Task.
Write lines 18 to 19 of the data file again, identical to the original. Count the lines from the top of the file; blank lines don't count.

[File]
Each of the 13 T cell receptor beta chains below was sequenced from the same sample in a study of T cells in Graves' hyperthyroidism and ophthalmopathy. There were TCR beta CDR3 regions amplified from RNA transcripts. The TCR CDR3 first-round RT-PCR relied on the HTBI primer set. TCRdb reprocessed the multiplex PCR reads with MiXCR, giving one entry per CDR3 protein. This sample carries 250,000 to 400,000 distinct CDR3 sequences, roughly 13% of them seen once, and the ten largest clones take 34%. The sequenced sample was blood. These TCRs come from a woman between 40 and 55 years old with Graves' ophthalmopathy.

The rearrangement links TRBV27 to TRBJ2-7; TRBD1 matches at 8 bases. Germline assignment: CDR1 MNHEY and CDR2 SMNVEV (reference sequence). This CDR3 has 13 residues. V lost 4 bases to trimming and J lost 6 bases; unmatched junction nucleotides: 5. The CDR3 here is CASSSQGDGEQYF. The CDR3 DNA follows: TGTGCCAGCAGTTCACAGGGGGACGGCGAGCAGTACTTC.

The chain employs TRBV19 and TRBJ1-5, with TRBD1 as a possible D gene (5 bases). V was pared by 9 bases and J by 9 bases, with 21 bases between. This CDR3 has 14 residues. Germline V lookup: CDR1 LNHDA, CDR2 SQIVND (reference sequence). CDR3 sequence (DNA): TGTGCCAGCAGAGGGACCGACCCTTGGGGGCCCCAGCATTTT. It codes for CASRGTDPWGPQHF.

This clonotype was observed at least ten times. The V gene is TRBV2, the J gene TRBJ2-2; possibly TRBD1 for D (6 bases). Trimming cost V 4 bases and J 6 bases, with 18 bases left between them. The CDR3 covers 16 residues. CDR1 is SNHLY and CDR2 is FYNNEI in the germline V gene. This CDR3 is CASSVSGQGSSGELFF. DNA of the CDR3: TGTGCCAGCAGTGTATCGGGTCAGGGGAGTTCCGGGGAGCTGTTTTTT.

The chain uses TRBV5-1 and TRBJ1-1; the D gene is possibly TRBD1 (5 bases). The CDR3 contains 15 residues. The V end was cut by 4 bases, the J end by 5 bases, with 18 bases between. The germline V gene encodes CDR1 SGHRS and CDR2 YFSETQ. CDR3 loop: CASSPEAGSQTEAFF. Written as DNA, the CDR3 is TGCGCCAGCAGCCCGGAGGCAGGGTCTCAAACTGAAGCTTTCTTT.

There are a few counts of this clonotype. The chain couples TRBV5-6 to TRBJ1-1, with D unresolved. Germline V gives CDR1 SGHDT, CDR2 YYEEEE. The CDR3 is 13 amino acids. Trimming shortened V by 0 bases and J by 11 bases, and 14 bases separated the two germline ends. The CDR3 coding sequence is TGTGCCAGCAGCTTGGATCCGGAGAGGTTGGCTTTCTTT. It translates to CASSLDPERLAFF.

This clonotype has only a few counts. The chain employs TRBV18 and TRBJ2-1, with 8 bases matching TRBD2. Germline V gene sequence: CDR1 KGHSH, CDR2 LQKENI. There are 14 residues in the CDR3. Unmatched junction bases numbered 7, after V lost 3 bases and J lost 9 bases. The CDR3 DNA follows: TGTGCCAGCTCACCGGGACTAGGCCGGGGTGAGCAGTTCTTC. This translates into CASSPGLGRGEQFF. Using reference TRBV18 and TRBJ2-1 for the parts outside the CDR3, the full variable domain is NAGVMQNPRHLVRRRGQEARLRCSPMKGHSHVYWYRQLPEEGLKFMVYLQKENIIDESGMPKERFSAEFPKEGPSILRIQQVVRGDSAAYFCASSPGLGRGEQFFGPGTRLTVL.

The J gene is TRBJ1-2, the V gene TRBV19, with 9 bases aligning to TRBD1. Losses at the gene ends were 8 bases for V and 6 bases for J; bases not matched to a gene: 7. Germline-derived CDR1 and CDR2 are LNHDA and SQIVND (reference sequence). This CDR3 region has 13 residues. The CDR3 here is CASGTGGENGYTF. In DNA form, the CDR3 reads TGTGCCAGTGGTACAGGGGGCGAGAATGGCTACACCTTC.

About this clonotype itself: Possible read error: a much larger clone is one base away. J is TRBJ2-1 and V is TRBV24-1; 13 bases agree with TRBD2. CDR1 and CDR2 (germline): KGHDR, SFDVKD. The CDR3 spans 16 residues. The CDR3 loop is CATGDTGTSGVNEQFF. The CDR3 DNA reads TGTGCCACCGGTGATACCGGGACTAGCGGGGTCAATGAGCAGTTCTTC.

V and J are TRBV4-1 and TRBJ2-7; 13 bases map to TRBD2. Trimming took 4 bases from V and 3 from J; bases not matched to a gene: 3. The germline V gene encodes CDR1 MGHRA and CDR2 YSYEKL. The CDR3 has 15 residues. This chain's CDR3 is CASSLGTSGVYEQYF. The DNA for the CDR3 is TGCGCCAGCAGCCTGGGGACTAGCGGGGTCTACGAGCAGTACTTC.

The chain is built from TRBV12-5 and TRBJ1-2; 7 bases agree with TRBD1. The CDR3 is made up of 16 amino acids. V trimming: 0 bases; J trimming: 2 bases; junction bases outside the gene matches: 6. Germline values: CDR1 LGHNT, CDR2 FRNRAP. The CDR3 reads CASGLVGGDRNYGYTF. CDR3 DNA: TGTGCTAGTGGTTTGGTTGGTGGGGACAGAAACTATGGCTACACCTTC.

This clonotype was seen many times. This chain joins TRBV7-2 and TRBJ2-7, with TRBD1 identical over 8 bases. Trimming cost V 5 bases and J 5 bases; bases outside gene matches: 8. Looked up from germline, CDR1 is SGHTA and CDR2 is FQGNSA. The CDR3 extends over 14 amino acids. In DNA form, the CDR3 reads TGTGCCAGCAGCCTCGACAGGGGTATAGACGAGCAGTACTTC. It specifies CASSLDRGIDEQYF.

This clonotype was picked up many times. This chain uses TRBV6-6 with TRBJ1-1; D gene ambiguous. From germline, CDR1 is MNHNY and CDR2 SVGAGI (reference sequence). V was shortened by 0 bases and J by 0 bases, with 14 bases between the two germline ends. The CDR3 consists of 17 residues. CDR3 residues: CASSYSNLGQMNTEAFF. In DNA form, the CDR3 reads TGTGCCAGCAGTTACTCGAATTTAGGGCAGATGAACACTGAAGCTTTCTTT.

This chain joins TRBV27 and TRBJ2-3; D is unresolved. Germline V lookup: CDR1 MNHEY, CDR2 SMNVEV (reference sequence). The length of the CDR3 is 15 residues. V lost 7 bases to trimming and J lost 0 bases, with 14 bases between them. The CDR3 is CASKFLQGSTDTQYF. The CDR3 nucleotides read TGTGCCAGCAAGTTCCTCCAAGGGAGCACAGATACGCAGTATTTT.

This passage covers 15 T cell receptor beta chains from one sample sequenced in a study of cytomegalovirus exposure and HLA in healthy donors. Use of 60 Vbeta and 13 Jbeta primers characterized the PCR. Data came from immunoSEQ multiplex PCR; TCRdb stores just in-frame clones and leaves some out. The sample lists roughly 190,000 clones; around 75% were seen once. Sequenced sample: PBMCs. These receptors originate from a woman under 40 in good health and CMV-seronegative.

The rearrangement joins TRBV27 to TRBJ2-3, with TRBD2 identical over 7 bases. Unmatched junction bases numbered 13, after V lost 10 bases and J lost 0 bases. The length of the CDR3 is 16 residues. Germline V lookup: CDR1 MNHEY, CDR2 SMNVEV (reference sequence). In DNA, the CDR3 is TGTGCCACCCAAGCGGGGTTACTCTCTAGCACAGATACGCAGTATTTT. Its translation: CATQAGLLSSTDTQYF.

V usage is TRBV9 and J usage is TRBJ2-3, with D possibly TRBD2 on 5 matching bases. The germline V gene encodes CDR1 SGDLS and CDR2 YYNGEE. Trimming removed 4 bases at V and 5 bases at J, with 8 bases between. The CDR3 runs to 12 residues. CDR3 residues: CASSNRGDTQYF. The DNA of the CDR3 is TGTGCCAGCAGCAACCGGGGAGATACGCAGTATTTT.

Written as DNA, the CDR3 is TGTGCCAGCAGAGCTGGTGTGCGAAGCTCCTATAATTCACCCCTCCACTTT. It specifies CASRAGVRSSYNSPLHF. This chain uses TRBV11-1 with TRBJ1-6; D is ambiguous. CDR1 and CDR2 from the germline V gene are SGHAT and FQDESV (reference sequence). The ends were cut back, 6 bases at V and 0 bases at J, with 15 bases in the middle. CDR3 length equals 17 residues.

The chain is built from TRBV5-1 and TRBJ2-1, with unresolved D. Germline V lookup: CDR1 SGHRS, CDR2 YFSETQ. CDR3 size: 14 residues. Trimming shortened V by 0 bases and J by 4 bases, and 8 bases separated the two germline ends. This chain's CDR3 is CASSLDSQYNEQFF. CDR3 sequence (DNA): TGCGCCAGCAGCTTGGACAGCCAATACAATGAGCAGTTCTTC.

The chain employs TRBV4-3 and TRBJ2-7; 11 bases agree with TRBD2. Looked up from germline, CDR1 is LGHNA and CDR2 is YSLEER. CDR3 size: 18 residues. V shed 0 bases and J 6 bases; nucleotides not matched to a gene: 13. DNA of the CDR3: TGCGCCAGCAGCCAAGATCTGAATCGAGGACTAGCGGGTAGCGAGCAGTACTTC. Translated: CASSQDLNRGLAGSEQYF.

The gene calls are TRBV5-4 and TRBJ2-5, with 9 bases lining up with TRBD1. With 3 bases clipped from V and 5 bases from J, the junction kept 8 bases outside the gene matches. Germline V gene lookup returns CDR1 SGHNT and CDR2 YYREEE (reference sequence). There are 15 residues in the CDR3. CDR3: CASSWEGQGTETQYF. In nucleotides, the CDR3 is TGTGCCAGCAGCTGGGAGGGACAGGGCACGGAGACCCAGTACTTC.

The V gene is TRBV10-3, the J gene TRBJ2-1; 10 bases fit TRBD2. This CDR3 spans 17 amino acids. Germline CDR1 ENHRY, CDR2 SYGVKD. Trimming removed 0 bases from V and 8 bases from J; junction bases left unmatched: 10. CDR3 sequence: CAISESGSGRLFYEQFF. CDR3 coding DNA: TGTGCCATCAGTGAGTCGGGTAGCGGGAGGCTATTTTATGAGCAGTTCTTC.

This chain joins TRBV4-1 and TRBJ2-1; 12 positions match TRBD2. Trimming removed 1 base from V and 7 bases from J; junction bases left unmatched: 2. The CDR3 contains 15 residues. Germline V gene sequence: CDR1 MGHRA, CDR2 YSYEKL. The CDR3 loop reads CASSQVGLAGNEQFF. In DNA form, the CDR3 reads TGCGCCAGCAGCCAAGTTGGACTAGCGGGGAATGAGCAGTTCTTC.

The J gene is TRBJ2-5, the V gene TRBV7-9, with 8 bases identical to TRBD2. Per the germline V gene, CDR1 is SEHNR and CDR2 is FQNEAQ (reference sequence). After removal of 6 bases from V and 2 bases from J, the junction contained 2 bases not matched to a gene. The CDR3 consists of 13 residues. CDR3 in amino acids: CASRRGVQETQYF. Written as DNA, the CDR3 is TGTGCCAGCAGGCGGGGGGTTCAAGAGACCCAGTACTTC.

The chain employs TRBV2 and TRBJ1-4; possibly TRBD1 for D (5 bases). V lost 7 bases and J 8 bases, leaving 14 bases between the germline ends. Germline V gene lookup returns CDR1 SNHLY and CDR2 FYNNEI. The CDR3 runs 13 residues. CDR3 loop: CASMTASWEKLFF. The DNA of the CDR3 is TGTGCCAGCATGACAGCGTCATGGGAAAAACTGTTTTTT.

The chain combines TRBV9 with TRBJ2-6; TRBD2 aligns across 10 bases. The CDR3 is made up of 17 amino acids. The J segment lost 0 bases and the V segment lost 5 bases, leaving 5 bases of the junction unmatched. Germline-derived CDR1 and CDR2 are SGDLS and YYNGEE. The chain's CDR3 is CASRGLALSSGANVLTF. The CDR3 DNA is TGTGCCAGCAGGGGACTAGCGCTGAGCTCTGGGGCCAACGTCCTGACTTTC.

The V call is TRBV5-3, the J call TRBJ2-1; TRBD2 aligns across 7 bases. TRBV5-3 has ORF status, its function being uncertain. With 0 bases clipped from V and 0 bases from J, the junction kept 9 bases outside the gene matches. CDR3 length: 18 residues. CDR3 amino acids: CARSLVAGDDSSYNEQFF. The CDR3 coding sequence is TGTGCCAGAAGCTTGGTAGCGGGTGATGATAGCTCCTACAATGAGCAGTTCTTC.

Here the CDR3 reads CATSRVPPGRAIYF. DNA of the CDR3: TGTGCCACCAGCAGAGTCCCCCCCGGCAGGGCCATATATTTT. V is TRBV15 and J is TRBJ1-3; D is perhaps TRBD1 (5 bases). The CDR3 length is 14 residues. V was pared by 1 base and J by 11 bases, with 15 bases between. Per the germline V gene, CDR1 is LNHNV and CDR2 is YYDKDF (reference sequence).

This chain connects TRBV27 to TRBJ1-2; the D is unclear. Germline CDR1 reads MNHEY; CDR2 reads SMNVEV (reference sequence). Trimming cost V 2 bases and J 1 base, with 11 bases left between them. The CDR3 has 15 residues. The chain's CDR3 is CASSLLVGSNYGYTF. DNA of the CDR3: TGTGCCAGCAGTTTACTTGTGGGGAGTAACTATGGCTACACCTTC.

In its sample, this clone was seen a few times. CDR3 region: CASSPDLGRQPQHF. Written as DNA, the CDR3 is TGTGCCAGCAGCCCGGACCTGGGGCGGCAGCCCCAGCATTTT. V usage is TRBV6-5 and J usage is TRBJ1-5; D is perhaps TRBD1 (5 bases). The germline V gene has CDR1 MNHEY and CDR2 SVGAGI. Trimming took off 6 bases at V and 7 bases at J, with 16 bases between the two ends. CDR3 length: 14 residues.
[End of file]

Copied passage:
Written as DNA, the CDR3 is TGTGCCAGCAGAGCTGGTGTGCGAAGCTCCTATAATTCACCCCTCCACTTT. It specifies CASRAGVRSSYNSPLHF. This chain uses TRBV11-1 with TRBJ1-6; D is ambiguous. CDR1 and CDR2 from the germline V gene are SGHAT and FQDESV (reference sequence). The ends were cut back, 6 bases at V and 0 bases at J, with 15 bases in the middle. CDR3 length equals 17 residues.

The chain is built from TRBV5-1 and TRBJ2-1, with unresolved D. Germline V lookup: CDR1 SGHRS, CDR2 YFSETQ. CDR3 size: 14 residues. Trimming shortened V by 0 bases and J by 4 bases, and 8 bases separated the two germline ends. This chain's CDR3 is CASSLDSQYNEQFF. CDR3 sequence (DNA): TGCGCCAGCAGCTTGGACAGCCAATACAATGAGCAGTTCTTC.